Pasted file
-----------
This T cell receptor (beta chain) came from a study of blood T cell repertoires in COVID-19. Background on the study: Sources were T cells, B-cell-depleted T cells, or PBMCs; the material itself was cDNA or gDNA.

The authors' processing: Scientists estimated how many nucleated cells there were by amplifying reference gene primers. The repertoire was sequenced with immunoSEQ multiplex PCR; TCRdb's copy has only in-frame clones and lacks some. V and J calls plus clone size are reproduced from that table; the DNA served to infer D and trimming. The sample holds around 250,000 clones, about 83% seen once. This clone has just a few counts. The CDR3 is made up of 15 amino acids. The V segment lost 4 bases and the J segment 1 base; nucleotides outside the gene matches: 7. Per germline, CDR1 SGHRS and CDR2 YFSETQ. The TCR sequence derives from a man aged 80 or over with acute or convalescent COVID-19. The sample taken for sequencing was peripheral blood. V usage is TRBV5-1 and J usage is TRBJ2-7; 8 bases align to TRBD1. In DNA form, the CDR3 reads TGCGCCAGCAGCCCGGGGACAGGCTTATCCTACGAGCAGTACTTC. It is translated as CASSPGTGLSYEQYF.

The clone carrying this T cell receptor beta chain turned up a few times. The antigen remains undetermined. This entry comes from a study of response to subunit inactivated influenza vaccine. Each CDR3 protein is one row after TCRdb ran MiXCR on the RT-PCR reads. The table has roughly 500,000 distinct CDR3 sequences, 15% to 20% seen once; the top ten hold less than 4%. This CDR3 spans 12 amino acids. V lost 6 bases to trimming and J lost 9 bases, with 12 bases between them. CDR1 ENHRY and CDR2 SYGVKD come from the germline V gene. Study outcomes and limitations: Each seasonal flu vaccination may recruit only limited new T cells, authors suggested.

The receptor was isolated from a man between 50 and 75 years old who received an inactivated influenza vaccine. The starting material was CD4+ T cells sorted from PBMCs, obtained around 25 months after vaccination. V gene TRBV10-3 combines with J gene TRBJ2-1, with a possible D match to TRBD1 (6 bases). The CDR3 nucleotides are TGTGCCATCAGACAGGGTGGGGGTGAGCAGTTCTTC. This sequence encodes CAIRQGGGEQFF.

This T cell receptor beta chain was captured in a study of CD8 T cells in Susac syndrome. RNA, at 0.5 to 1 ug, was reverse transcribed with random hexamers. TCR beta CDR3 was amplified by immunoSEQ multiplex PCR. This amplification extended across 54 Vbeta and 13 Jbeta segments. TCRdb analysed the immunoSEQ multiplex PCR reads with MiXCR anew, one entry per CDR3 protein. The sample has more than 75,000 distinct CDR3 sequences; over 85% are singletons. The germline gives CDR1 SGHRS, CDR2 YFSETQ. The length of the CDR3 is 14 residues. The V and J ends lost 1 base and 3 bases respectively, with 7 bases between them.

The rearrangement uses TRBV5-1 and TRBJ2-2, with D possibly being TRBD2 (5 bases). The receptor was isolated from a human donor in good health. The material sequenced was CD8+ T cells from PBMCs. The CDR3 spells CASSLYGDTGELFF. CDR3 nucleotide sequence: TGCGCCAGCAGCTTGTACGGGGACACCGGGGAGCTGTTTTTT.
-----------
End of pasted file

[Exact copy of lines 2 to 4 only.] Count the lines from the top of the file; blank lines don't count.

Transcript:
The authors' processing: Scientists estimated how many nucleated cells there were by amplifying reference gene primers. The repertoire was sequenced with immunoSEQ multiplex PCR; TCRdb's copy has only in-frame clones and lacks some. V and J calls plus clone size are reproduced from that table; the DNA served to infer D and trimming. The sample holds around 250,000 clones, about 83% seen once. This clone has just a few counts. The CDR3 is made up of 15 amino acids. The V segment lost 4 bases and the J segment 1 base; nucleotides outside the gene matches: 7. Per germline, CDR1 SGHRS and CDR2 YFSETQ. The TCR sequence derives from a man aged 80 or over with acute or convalescent COVID-19. The sample taken for sequencing was peripheral blood. V usage is TRBV5-1 and J usage is TRBJ2-7; 8 bases align to TRBD1. In DNA form, the CDR3 reads TGCGCCAGCAGCCCGGGGACAGGCTTATCCTACGAGCAGTACTTC. It is translated as CASSPGTGLSYEQYF.

The clone carrying this T cell receptor beta chain turned up a few times. The antigen remains undetermined. This entry comes from a study of response to subunit inactivated influenza vaccine. Each CDR3 protein is one row after TCRdb ran MiXCR on the RT-PCR reads. The table has roughly 500,000 distinct CDR3 sequences, 15% to 20% seen once; the top ten hold less than 4%. This CDR3 spans 12 amino acids. V lost 6 bases to trimming and J lost 9 bases, with 12 bases between them. CDR1 ENHRY and CDR2 SYGVKD come from the germline V gene. Study outcomes and limitations: Each seasonal flu vaccination may recruit only limited new T cells, authors suggested.

The receptor was isolated from a man between 50 and 75 years old who received an inactivated influenza vaccine. The starting material was CD4+ T cells sorted from PBMCs, obtained around 25 months after vaccination. V gene TRBV10-3 combines with J gene TRBJ2-1, with a possible D match to TRBD1 (6 bases). The CDR3 nucleotides are TGTGCCATCAGACAGGGTGGGGGTGAGCAGTTCTTC. This sequence encodes CAIRQGGGEQFF.